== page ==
The economy's in a tailspin, the recession is in full swing and the screen actors are talking about a strike. Happy holidays, L.A.! The atmosphere might seem all wrong for that time-honored hammock of highballs and halvah that stretches from Thanksgiving weekend to New Year's Eve, and it seems reasonable to expect that most of the usual 'nog-fueled festivities and iceberg-sized mountains of shrimp cocktail might melt away like the polar ice caps.
But the party-hardy holiday spirit's not extinct yet.
The company-sponsored fete does seem to have gone the way of the dodo. But the personal side of the holiday calendar is soldiering on -- it's just dialed back a bit. We're not quite at the point of passing a basket of Jiffy Pop and a six-pack of Pabst with the crew from the Neighborhood Watch. The shift is more subtle than that. Evening-long buffet dinners are being downsized to three- or four-hour cocktail parties. Consumption is less conspicuous. And there's a lot more comfort food, along with a lot less latitude in the liquor department.
"This year it's all about wine, beer and Champagne instead of open bar," said Hollywood Hills resident Julie Passo as she waited with her kids in the Santa Claus line at the Grove recently. "I don't think I've even heard of any parties this year that are doing open bar." Passo, who said that this season she's gotten about a quarter of the number of party invitations that she received last year, has also noticed a change in tone. "If it's a dinner, this year it's more likely to be casual attire instead of holiday attire."
Robin Gordon, an Encino resident also at the Grove with her family, sketched a similar picture: "We have an annual party with some friends of ours," she said. "And this year we decided to have a cocktail party instead of a big dinner, and we're not going to do a gift exchange. We all just kind of decided that was the best way to do it."
Elizabeth Ragagli, a set decorator for TV commercials, said most people she knows are trying to strike a balance between a sense of the holiday spirit and fiscal responsibility -- especially in light of a potential strike. "Instead of ordering baskets of baked goods for vendors and salespeople, we're going to all get together and bake them ourselves," she said. "And last year for New Year's I was in San Francisco, where I spent $400 for dinner. This year my friends and I are going to opt out of an $85-per-person dinner and just show up after 10 for cocktails."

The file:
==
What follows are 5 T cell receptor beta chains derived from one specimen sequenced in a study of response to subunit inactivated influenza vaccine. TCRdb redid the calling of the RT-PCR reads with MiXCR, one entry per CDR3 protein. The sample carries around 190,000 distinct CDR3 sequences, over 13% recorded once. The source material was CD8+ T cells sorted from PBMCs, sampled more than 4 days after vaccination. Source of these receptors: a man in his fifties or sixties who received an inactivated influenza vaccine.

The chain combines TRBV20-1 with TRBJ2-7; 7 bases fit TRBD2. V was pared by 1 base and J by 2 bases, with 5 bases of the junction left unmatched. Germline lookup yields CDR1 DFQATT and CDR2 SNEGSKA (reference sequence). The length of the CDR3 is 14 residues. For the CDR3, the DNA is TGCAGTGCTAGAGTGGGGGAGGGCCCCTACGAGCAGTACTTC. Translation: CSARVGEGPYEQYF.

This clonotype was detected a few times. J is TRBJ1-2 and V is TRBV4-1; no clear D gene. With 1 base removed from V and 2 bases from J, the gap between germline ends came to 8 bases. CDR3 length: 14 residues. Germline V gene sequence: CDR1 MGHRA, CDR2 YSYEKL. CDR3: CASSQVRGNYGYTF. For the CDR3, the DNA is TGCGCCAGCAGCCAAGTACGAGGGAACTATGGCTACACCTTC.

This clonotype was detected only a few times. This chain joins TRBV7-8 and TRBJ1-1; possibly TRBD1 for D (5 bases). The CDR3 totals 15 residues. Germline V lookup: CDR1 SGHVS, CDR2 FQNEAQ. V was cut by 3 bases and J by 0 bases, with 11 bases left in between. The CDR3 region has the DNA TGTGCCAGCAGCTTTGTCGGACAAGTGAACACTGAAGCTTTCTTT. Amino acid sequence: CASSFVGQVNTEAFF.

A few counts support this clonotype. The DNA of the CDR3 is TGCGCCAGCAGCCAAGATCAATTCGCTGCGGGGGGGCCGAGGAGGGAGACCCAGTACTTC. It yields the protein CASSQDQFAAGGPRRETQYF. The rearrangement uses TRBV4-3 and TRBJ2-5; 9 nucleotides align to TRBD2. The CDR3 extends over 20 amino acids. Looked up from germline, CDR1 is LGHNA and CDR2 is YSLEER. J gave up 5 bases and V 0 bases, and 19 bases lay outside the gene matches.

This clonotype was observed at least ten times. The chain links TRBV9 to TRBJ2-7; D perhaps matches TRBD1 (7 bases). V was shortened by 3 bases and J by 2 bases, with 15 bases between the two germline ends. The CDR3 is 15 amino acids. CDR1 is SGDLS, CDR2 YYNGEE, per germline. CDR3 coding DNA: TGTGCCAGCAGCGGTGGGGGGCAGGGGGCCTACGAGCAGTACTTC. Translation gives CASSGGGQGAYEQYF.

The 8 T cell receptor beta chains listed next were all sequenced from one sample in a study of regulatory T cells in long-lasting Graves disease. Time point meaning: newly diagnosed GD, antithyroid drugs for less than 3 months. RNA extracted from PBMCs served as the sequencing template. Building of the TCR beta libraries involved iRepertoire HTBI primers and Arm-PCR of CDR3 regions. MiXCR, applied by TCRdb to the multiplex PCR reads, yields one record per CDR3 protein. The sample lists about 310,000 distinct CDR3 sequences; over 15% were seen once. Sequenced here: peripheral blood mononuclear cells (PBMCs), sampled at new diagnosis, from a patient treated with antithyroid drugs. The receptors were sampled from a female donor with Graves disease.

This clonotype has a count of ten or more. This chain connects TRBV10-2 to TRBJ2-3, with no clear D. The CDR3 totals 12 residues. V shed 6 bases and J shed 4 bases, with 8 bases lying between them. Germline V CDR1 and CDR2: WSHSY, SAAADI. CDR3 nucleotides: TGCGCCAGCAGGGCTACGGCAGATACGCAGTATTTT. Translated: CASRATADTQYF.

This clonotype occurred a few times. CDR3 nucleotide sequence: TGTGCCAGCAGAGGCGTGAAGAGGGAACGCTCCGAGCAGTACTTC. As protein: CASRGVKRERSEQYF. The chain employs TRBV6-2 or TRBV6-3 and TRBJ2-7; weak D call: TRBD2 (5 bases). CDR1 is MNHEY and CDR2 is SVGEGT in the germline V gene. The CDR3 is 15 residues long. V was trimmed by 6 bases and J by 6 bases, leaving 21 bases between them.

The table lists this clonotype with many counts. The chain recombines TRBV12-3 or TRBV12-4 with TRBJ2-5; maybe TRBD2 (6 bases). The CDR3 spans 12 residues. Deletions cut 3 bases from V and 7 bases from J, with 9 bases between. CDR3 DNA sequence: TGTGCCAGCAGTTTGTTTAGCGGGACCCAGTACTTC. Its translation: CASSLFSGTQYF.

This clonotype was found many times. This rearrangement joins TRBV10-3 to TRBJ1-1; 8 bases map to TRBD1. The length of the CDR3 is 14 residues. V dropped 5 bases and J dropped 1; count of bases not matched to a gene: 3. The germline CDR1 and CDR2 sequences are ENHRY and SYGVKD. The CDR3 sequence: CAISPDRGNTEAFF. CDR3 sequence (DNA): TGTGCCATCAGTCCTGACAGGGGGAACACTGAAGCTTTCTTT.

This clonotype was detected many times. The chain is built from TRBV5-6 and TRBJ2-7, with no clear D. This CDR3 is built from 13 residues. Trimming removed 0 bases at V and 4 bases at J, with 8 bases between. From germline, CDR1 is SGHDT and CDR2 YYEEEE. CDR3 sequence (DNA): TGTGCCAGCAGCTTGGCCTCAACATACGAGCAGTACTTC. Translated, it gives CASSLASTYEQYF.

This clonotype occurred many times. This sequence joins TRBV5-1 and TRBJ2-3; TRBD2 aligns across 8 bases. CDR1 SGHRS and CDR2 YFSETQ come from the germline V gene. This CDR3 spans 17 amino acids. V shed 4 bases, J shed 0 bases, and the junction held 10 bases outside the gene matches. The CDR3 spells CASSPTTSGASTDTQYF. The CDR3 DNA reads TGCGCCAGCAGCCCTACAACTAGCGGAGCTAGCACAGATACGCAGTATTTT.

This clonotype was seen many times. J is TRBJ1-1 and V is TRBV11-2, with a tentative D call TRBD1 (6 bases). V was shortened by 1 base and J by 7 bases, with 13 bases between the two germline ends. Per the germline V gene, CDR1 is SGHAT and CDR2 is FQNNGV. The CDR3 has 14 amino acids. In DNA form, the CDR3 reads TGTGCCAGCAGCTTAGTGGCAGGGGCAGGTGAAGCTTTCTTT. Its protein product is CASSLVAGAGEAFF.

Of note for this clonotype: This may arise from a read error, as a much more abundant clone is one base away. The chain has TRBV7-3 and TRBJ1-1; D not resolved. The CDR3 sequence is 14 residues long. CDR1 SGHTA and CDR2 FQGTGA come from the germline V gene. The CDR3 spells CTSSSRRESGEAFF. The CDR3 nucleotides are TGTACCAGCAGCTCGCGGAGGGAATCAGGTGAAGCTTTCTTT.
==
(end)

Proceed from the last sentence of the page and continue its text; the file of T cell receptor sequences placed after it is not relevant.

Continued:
Caterers and party planners have been experiencing -- and recommending -- the same sorts of shifts to keep money woes from intruding on festivities. "Instead of Champagne, I'm suggesting sparkling wine, and instead of hiring wait staff, doing a really nice buffet," said event planner Bryan Rabin.
Carol McNamara, director of special events and catering for Joan's on Third, says that while there has been a drop in demand for the company's start-to-finish catering (in addition to food, they can arrange lighting rentals, valet parking, decorating and staffing), they've seen an uptick in the amount of holiday menu foodstuffs being ordered for delivery, as well as a shift in what folks are ordering. "We're definitely selling more comfort food this year," she said. "Macaroni and cheese and beef tenderloin with crème fraîche. People are telling us they want something homey."
Julie Passo agrees "100%. The slider is really big this season," she said, referring to the popular bite-size burger.
So it only makes sense that a "mashed potato bar" would turn out to be a smash(ed) hit for Patina Restaurant Group's holiday catering. "I was surprised how much people are into it," said Bonnie Glassco, senior director of special events. Chef Joachim Splichal "created that concept about 12 years ago. We brought it back about four or five months ago, and it's been really popular." Glassco said. "You've got mashed potatoes, which are inexpensive, along with a little lobster, bacon and imported pancetta, cheese and onions. It ends up being this wonderful presentation that mixes the basics with luxury."
But keep the party hats and fondue forks close at hand. It seems that the social calendar is revving up for early next year. "Among the cancellations we've had for December -- and these are mostly corporate clients -- they're saying to keep the deposit because they'll want to do something in the spring after the sting of layoffs" has subsided, she said.
"I've actually gotten more invites for [Barack] Obama parties and people talking about that celebration than holiday parties," Ragagli said, a sentiment Passo echoes: "There's a big buzz in my neighborhood about Obama inauguration parties instead of Oscar parties."
Which means if that actors strike does end up forcing a cancellation of the Academy Awards, at least there's a mashed potato bar out there that we can all believe in.
Tschorn is a Times staff writer.